Lisa: Well, speaking of new and interesting people, we're looking forward to our next session, which is August 25th. We are going to be speaking with Moises Norena; he is the Vice President of Innovation at Moen and has also been with Allstate and Whirlpool in his 20-plus years in innovation. So, just as Marty was sharing today that arc of innovation agility and creativity moistness is really going to break things down for us on how no matter what size of business you are, you can implement innovative principles and kind of the process behind them to make sure that they keep going, and some key things you want to avoid when you set up an innovation process at your company. So, as we continue on this path, this will be the second out of four webinars that we're doing that are really going to focus on thinking differently, so we look forward to you tuning in. This will be available on our website redcaffeine.com as far as the recording, and you can also register for moisture succession on our website as well.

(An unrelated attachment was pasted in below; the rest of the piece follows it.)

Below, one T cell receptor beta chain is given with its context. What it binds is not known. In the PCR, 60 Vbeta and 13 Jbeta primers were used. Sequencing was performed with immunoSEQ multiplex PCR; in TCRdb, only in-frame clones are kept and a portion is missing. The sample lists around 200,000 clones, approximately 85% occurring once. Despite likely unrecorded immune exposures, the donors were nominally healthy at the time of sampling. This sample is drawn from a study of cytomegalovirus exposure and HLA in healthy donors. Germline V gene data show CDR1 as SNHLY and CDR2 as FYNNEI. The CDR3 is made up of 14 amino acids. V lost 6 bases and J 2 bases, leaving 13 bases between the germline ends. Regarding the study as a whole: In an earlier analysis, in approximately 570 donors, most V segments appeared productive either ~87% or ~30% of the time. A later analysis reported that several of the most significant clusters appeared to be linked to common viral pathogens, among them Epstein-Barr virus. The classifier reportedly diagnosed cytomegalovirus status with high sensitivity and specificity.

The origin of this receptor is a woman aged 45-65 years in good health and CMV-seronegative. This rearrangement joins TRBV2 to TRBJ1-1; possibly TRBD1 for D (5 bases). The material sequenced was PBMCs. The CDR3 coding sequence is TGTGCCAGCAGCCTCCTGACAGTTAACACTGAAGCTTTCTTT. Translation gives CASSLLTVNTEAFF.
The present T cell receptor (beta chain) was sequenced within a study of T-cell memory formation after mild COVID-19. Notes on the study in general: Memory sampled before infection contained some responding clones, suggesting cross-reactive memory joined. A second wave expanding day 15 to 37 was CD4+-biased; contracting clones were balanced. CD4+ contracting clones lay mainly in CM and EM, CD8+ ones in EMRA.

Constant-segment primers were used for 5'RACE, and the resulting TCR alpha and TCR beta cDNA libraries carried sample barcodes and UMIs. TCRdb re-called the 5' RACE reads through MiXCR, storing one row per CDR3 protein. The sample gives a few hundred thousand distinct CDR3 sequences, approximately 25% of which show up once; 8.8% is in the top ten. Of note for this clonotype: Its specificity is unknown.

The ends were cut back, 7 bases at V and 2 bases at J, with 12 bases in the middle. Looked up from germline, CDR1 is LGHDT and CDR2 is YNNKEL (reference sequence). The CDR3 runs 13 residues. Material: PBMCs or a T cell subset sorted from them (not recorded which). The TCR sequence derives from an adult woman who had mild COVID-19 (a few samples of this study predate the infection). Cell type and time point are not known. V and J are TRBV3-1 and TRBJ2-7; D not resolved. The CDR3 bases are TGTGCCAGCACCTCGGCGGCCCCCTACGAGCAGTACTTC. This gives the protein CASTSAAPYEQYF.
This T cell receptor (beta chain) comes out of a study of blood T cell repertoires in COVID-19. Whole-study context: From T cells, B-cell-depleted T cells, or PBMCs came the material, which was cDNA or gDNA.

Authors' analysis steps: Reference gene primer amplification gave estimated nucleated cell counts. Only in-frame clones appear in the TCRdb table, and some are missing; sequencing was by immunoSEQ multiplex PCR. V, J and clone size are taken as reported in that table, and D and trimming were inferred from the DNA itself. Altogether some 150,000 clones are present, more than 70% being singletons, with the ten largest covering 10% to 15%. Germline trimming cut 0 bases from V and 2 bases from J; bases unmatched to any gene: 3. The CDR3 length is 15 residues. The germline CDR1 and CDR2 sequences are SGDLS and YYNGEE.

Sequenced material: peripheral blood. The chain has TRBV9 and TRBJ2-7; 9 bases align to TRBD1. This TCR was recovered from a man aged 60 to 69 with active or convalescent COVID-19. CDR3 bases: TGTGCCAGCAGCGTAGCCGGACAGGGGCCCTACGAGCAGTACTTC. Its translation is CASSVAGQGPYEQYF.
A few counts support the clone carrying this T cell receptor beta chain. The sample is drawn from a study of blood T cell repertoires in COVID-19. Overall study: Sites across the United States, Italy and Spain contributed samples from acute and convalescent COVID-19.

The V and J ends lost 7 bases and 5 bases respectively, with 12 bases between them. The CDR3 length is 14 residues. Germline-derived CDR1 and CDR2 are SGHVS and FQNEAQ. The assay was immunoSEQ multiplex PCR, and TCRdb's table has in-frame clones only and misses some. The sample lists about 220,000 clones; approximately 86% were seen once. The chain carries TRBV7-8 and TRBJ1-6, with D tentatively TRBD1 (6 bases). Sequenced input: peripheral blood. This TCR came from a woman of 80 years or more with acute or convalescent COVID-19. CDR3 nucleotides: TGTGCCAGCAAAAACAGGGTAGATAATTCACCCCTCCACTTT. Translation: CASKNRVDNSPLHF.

Marti: Thank you so much, Kathy and Lisa, and all of you that asked such powerful questions; thank you.
Lisa: Thank you so much, Marty; if this was your first time attending a "Business as Unusual" webinar, we hope you enjoyed it. If you have any questions for Kathy or me, feel free to reach out to us at firstname.lastname@example.org, and we look forward to speaking with you.